We're driving through the mountains, a land of minorities (the Montagnards) intermixed with the Vietnamese majority. This is also a place where a (relatively) small number of foreigners travel. Since I'm still somewhat of a novelty to the locals even if they've seen foreigners before, I'm creating a sensation as I pass through the country side. In my wake I keep hearing the sound of laughing and yelling children and the sounds of surprised adults, mixed in with the "hello"s of the kids who see me early enough to wave before I pass. If this was a Gabriel Garcia Marquez book, this would be known as the year when the giant rode through town bringing laughter to all the kids.

As we progressed into the mountains, my ass was reminded more and more that it's been years since I seriously rode a motorcycle and that you need to develop an immunity in certain parts of your behind to sustain a long ride. We did 150 km that first days, about 5-6 hours of riding and even with the stops I was getting seriously soar. We stopped and bought a pillow to make the motorcycle feel more like a throne but still, there's only so much I could take.

A couple of hours before we reached our final destination for that day, the sky opened up and rain fell down on us. For those of you who've not experienced riding a motorcycle through the rain let me note that you're essentially a rain collector. It matters not how much rain is falling down. You drive through it at a speed that's usually faster than the speed it's falling at. Your become very wet very fast and the only remedy is to stop somewhere until it passes, an unknown amount of time, or to cover yourself up. I had a rain parka with me, though it didn't cover my hands and only covered the upper half of my body. The predictable results were two very wet feet, though I dried up very quickly once the rain let up.

As you travel, you breeze through the air, getting a very cool feeling regardless of the temperature. It was pretty cool when we started and due to the wind stayed relatively cool until our final stop. What you don't notice is that the Sun is baking your arms as you go. By the time we got to the hotel, my arms were red and starting to ache. From the 2nd day on, I used heavy portions of sunscreen since I didn't have any long sleeved shirts with me.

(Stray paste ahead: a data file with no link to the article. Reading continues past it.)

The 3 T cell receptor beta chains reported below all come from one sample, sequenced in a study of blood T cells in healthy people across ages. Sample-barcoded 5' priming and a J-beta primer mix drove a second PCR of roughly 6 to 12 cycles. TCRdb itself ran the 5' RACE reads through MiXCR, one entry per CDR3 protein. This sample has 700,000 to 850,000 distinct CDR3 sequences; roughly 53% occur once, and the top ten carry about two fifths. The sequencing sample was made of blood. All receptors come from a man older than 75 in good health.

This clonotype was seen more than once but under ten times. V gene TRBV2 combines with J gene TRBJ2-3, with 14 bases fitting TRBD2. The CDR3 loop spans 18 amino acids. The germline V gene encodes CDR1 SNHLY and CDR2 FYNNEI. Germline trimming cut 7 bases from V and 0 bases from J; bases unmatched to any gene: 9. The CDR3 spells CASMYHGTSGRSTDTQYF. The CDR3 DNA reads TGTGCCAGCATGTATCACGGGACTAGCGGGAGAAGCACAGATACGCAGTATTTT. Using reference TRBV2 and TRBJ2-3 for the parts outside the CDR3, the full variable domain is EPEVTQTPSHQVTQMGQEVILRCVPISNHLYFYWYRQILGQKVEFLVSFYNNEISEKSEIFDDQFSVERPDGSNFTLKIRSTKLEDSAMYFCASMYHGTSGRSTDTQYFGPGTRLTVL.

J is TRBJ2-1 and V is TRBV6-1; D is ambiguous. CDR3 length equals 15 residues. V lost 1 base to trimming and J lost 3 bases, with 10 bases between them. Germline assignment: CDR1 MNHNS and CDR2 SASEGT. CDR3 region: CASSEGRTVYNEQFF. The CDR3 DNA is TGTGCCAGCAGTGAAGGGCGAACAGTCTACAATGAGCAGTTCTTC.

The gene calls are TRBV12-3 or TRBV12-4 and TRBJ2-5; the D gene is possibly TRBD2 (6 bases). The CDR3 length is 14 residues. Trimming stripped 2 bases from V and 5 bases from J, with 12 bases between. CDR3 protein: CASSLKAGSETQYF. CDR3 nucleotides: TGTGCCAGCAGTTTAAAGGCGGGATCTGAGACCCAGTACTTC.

Take Some Rice, Add Some Bacteria, Let Rot

We stopped along the way to see a number of things, the first of which was how to make rice wine. We descended into the basement of one of the houses along the road. In it were covered jars which my guide opened up to show me the steamed rice and yoghurt being fermented.

After 3 weeks of fermentation, the contents is moved to a distillery and boiled to capture the alcoholic beverage. What's left is fed to the pigs, slumbering drunkenly in the pens right nearby. You can see the back of one in the photo.

Enough forone blog entry.Tune in next week for the continuation of - The Motorcycle Blogs.

As a side note, to see the video from the previous post, try: http://video.google.com/videoplay?docid=3998519557030018396&hl=en

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1 comment: